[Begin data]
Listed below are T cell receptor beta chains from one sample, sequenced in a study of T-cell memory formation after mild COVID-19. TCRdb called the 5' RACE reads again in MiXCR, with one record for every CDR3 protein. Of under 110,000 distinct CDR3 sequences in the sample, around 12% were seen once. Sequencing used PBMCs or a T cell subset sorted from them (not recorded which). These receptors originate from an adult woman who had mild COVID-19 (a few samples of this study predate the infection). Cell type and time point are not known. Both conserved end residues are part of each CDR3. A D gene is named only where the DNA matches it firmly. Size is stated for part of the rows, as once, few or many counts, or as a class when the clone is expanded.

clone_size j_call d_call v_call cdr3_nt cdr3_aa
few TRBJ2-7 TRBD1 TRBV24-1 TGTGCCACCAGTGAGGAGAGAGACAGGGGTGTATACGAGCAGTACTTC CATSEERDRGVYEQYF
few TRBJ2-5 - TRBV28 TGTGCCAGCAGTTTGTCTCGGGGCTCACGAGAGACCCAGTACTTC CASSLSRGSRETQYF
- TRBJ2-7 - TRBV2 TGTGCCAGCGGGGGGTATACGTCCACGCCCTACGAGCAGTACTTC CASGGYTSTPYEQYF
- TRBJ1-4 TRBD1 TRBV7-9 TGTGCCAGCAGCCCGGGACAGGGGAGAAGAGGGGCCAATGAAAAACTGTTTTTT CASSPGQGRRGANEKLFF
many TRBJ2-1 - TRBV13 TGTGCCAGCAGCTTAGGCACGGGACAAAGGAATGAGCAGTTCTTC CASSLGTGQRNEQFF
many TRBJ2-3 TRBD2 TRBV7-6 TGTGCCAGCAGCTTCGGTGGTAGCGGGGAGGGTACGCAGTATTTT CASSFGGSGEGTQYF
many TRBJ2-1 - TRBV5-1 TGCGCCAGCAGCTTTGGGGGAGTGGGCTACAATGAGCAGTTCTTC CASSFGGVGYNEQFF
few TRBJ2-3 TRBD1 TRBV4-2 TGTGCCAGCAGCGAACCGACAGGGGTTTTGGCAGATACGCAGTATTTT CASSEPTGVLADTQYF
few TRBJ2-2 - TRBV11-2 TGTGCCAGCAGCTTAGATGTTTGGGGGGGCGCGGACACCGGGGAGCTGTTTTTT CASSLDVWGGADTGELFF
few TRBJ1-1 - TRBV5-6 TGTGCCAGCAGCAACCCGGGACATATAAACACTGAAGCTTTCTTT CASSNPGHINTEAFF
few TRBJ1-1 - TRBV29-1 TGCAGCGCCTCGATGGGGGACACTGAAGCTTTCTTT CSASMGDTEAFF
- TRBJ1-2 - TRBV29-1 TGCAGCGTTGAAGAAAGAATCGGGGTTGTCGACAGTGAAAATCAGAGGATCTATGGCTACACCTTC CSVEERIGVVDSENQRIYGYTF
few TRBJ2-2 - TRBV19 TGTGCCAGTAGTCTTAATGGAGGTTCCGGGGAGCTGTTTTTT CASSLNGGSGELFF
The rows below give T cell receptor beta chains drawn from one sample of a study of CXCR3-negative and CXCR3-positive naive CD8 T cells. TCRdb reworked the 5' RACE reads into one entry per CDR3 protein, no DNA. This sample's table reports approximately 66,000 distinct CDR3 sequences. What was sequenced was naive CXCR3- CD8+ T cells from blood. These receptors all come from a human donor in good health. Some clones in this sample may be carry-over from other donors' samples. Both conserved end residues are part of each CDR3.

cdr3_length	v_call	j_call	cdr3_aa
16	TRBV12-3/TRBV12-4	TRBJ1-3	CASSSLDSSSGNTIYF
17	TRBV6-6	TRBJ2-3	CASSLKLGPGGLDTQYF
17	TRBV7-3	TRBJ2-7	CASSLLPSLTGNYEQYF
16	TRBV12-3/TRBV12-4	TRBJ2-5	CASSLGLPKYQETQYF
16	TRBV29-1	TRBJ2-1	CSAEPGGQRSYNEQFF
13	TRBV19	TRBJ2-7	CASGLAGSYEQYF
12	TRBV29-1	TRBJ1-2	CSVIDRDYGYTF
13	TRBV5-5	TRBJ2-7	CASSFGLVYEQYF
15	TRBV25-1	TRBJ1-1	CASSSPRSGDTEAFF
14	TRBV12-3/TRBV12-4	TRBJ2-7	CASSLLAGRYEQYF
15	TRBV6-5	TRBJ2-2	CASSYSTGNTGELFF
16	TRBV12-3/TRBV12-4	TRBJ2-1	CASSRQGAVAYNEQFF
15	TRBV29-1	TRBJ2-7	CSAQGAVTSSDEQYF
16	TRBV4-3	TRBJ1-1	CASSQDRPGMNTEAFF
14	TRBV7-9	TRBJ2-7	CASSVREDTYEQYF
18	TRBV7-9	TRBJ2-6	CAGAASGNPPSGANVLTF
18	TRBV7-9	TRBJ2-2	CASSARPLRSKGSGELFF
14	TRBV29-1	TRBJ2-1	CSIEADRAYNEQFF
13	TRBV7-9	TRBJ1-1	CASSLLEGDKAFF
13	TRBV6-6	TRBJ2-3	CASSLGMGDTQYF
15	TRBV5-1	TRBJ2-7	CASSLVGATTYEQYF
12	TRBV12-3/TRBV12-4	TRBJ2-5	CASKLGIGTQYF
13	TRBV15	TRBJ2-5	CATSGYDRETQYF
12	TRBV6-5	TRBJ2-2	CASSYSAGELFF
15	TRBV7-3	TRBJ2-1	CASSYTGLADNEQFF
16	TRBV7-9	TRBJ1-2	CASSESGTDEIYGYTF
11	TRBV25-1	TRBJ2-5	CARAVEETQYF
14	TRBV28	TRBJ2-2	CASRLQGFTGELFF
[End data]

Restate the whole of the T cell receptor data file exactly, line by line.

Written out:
Listed below are T cell receptor beta chains from one sample, sequenced in a study of T-cell memory formation after mild COVID-19. TCRdb called the 5' RACE reads again in MiXCR, with one record for every CDR3 protein. Of under 110,000 distinct CDR3 sequences in the sample, around 12% were seen once. Sequencing used PBMCs or a T cell subset sorted from them (not recorded which). These receptors originate from an adult woman who had mild COVID-19 (a few samples of this study predate the infection). Cell type and time point are not known. Both conserved end residues are part of each CDR3. A D gene is named only where the DNA matches it firmly. Size is stated for part of the rows, as once, few or many counts, or as a class when the clone is expanded.

clone_size j_call d_call v_call cdr3_nt cdr3_aa
few TRBJ2-7 TRBD1 TRBV24-1 TGTGCCACCAGTGAGGAGAGAGACAGGGGTGTATACGAGCAGTACTTC CATSEERDRGVYEQYF
few TRBJ2-5 - TRBV28 TGTGCCAGCAGTTTGTCTCGGGGCTCACGAGAGACCCAGTACTTC CASSLSRGSRETQYF
- TRBJ2-7 - TRBV2 TGTGCCAGCGGGGGGTATACGTCCACGCCCTACGAGCAGTACTTC CASGGYTSTPYEQYF
- TRBJ1-4 TRBD1 TRBV7-9 TGTGCCAGCAGCCCGGGACAGGGGAGAAGAGGGGCCAATGAAAAACTGTTTTTT CASSPGQGRRGANEKLFF
many TRBJ2-1 - TRBV13 TGTGCCAGCAGCTTAGGCACGGGACAAAGGAATGAGCAGTTCTTC CASSLGTGQRNEQFF
many TRBJ2-3 TRBD2 TRBV7-6 TGTGCCAGCAGCTTCGGTGGTAGCGGGGAGGGTACGCAGTATTTT CASSFGGSGEGTQYF
many TRBJ2-1 - TRBV5-1 TGCGCCAGCAGCTTTGGGGGAGTGGGCTACAATGAGCAGTTCTTC CASSFGGVGYNEQFF
few TRBJ2-3 TRBD1 TRBV4-2 TGTGCCAGCAGCGAACCGACAGGGGTTTTGGCAGATACGCAGTATTTT CASSEPTGVLADTQYF
few TRBJ2-2 - TRBV11-2 TGTGCCAGCAGCTTAGATGTTTGGGGGGGCGCGGACACCGGGGAGCTGTTTTTT CASSLDVWGGADTGELFF
few TRBJ1-1 - TRBV5-6 TGTGCCAGCAGCAACCCGGGACATATAAACACTGAAGCTTTCTTT CASSNPGHINTEAFF
few TRBJ1-1 - TRBV29-1 TGCAGCGCCTCGATGGGGGACACTGAAGCTTTCTTT CSASMGDTEAFF
- TRBJ1-2 - TRBV29-1 TGCAGCGTTGAAGAAAGAATCGGGGTTGTCGACAGTGAAAATCAGAGGATCTATGGCTACACCTTC CSVEERIGVVDSENQRIYGYTF
few TRBJ2-2 - TRBV19 TGTGCCAGTAGTCTTAATGGAGGTTCCGGGGAGCTGTTTTTT CASSLNGGSGELFF
The rows below give T cell receptor beta chains drawn from one sample of a study of CXCR3-negative and CXCR3-positive naive CD8 T cells. TCRdb reworked the 5' RACE reads into one entry per CDR3 protein, no DNA. This sample's table reports approximately 66,000 distinct CDR3 sequences. What was sequenced was naive CXCR3- CD8+ T cells from blood. These receptors all come from a human donor in good health. Some clones in this sample may be carry-over from other donors' samples. Both conserved end residues are part of each CDR3.

cdr3_length	v_call	j_call	cdr3_aa
16	TRBV12-3/TRBV12-4	TRBJ1-3	CASSSLDSSSGNTIYF
17	TRBV6-6	TRBJ2-3	CASSLKLGPGGLDTQYF
17	TRBV7-3	TRBJ2-7	CASSLLPSLTGNYEQYF
16	TRBV12-3/TRBV12-4	TRBJ2-5	CASSLGLPKYQETQYF
16	TRBV29-1	TRBJ2-1	CSAEPGGQRSYNEQFF
13	TRBV19	TRBJ2-7	CASGLAGSYEQYF
12	TRBV29-1	TRBJ1-2	CSVIDRDYGYTF
13	TRBV5-5	TRBJ2-7	CASSFGLVYEQYF
15	TRBV25-1	TRBJ1-1	CASSSPRSGDTEAFF
14	TRBV12-3/TRBV12-4	TRBJ2-7	CASSLLAGRYEQYF
15	TRBV6-5	TRBJ2-2	CASSYSTGNTGELFF
16	TRBV12-3/TRBV12-4	TRBJ2-1	CASSRQGAVAYNEQFF
15	TRBV29-1	TRBJ2-7	CSAQGAVTSSDEQYF
16	TRBV4-3	TRBJ1-1	CASSQDRPGMNTEAFF
14	TRBV7-9	TRBJ2-7	CASSVREDTYEQYF
18	TRBV7-9	TRBJ2-6	CAGAASGNPPSGANVLTF
18	TRBV7-9	TRBJ2-2	CASSARPLRSKGSGELFF
14	TRBV29-1	TRBJ2-1	CSIEADRAYNEQFF
13	TRBV7-9	TRBJ1-1	CASSLLEGDKAFF
13	TRBV6-6	TRBJ2-3	CASSLGMGDTQYF
15	TRBV5-1	TRBJ2-7	CASSLVGATTYEQYF
12	TRBV12-3/TRBV12-4	TRBJ2-5	CASKLGIGTQYF
13	TRBV15	TRBJ2-5	CATSGYDRETQYF
12	TRBV6-5	TRBJ2-2	CASSYSAGELFF
15	TRBV7-3	TRBJ2-1	CASSYTGLADNEQFF
16	TRBV7-9	TRBJ1-2	CASSESGTDEIYGYTF
11	TRBV25-1	TRBJ2-5	CARAVEETQYF
14	TRBV28	TRBJ2-2	CASRLQGFTGELFF